I appreciated this adoptive parent’s candor. This is a really good article!
This parent showed real courage to talk publicly about this, although, I will say that her assessment that her child’s biological parent’s relinquishment was rejection was unfair, but I can overlook that bit of ignorance and still embrace the message. I will just say that, although relinquishment may have all of the appearances and consequences that color it like rejection, I have yet to meet a birthmother who has rejected her child, especially within her heart. I have not yet met a birthmother who did not want her child. I have only met the product of what desperate acts desperation can produce.
I knew it wasn’t all roses for the people who adopted my son. Of course, in their yearly correspondence, they would never tell me anything but the sunny stuff, but, instinctively, I knew this was a lot of what they were operating around. I knew that with every decision large or small, they were seeing my face, hearing my voice. I was there, always somewhere, sometimes gnawing, nagging, sometimes just there in a benign sense. I know that the reality of me has never gone away. I know, because every decision I ever made was colored by their imprint. Every thing I did was without the eyes they looked into every day – that came from me. Even though I didn’t get to see those eyes, I couldn’t get away from the reality of them (nor did I want to).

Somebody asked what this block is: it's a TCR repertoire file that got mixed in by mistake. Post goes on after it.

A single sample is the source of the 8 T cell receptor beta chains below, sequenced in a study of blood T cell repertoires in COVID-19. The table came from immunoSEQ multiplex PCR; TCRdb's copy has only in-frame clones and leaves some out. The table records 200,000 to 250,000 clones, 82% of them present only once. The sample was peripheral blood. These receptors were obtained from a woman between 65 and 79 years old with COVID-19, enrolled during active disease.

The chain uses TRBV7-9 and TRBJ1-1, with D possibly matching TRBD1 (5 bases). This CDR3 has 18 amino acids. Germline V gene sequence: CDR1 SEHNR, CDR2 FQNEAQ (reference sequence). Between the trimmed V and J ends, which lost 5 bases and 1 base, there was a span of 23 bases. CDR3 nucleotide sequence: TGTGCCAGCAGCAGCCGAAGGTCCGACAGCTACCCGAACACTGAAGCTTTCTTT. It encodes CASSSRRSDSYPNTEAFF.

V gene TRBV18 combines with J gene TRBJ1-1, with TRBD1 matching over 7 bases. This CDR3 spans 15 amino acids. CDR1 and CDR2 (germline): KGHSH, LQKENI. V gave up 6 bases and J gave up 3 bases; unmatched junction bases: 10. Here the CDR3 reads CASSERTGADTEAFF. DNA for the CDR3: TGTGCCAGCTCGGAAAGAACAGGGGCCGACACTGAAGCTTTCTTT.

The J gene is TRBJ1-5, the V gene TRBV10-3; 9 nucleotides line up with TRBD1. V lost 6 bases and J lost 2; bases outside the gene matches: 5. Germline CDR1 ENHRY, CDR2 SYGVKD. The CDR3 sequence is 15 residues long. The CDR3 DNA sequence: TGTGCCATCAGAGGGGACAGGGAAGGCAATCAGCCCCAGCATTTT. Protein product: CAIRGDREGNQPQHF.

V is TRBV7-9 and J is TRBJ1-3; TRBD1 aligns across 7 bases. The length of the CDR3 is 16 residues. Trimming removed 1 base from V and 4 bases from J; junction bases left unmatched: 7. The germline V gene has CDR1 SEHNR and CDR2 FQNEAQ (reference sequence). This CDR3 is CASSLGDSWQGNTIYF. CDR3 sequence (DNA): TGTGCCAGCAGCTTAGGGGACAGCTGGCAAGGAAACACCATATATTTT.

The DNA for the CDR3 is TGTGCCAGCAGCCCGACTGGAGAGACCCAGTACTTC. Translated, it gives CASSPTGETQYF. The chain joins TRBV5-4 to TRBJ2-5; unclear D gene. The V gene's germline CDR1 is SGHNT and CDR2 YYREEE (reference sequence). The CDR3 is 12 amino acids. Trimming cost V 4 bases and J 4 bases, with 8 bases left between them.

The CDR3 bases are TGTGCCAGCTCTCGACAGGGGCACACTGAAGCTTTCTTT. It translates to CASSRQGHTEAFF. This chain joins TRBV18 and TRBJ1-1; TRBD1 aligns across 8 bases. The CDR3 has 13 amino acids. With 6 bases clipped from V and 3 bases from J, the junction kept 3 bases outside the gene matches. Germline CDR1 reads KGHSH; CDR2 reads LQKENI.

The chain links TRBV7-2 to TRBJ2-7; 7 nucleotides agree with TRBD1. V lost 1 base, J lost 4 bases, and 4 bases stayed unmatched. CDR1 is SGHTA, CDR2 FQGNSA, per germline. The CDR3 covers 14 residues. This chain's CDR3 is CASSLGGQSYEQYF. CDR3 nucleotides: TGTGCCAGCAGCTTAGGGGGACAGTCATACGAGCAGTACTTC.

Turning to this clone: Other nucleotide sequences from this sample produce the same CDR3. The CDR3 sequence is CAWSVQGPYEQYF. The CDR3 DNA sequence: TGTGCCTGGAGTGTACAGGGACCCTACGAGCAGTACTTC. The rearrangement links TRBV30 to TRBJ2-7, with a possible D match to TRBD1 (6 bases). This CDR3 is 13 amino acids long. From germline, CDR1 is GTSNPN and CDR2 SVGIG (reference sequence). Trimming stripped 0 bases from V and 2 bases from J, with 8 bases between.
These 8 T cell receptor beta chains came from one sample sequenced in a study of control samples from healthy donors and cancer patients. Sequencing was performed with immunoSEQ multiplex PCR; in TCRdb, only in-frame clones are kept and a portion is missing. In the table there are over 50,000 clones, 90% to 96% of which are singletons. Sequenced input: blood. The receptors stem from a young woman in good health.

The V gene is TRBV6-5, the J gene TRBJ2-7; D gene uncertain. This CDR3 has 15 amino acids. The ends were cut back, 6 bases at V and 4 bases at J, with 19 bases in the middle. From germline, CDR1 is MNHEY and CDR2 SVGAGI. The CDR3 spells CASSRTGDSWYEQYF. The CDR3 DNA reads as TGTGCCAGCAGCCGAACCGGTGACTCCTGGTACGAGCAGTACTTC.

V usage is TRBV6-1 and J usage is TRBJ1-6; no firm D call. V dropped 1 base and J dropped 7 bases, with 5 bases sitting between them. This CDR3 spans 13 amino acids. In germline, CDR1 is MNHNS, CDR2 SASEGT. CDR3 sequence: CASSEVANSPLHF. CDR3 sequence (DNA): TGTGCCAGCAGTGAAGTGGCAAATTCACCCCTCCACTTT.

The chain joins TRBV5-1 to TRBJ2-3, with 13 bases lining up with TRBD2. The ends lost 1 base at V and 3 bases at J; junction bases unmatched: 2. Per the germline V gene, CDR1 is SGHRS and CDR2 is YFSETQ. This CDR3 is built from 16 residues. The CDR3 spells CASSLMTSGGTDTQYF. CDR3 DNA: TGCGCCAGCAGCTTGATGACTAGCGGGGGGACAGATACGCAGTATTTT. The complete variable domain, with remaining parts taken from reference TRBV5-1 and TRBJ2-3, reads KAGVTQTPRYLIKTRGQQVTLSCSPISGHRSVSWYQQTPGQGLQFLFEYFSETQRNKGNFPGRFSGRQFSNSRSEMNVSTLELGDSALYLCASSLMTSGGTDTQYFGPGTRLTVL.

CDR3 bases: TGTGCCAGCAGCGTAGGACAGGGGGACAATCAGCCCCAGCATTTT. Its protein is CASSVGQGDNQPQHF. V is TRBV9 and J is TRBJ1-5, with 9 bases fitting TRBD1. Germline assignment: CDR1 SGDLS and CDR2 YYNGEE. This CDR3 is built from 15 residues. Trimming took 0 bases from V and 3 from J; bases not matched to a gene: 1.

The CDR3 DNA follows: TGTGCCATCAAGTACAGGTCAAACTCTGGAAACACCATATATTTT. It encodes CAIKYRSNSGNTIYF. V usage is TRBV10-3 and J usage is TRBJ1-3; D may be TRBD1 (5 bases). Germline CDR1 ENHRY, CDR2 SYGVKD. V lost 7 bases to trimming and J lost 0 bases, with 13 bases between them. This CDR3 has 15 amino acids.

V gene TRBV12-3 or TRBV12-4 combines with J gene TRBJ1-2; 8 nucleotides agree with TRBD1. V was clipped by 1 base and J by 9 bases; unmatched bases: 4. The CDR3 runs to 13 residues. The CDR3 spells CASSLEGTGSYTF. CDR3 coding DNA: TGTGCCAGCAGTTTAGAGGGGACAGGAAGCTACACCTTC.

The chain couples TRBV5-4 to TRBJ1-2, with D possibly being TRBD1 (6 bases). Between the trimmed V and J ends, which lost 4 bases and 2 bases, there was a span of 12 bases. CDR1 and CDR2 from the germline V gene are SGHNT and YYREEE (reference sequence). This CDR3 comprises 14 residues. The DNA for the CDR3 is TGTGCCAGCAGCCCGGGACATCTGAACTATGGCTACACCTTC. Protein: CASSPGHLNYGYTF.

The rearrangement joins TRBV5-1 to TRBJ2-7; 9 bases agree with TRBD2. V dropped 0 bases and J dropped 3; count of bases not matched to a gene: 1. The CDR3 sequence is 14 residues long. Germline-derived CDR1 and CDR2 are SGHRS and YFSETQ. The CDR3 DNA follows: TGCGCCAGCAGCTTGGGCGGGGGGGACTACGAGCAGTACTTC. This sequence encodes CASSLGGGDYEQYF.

For those scared individuals who choose to close adoptions after promising openness, this parent’s missive just goes to show that you can run, but you cannot hide. Whatever you think you are running from is still there, not going anywhere, staring down your every move. I’m not saying this to be negative. These are just the facts, and that’s all. Shutting the biological mother and/or father out doesn’t make it all go away and make you the perfect family. It doesn’t make your child NOT the product of someone else, the product of another’s hopes and dreams. And keeping your agreement doesn’t mean your adopted child will abandon you. I’m sure you felt it the first time your child called you, “Mommy” or “Daddy,” and I’m sure it’s still there when you hear it every day: it’s no small thing. All I’m saying is have just a little faith. You had faith to go through this process of adopting and making the promise to keep the biological parents in the picture. Keep the faith! It’s better that your child doesn’t have to find out later on that you denied him or her access to something that is his or hers by birthright. That’s a betrayal that WILL come back to haunt you eventually, so just do the right thing now.
Take it from someone who’s had to learn the hard way: I know of no decision made based on an irrational fear of the unknown that ends well. I also know of no facing down a fear that’s truly been regretted.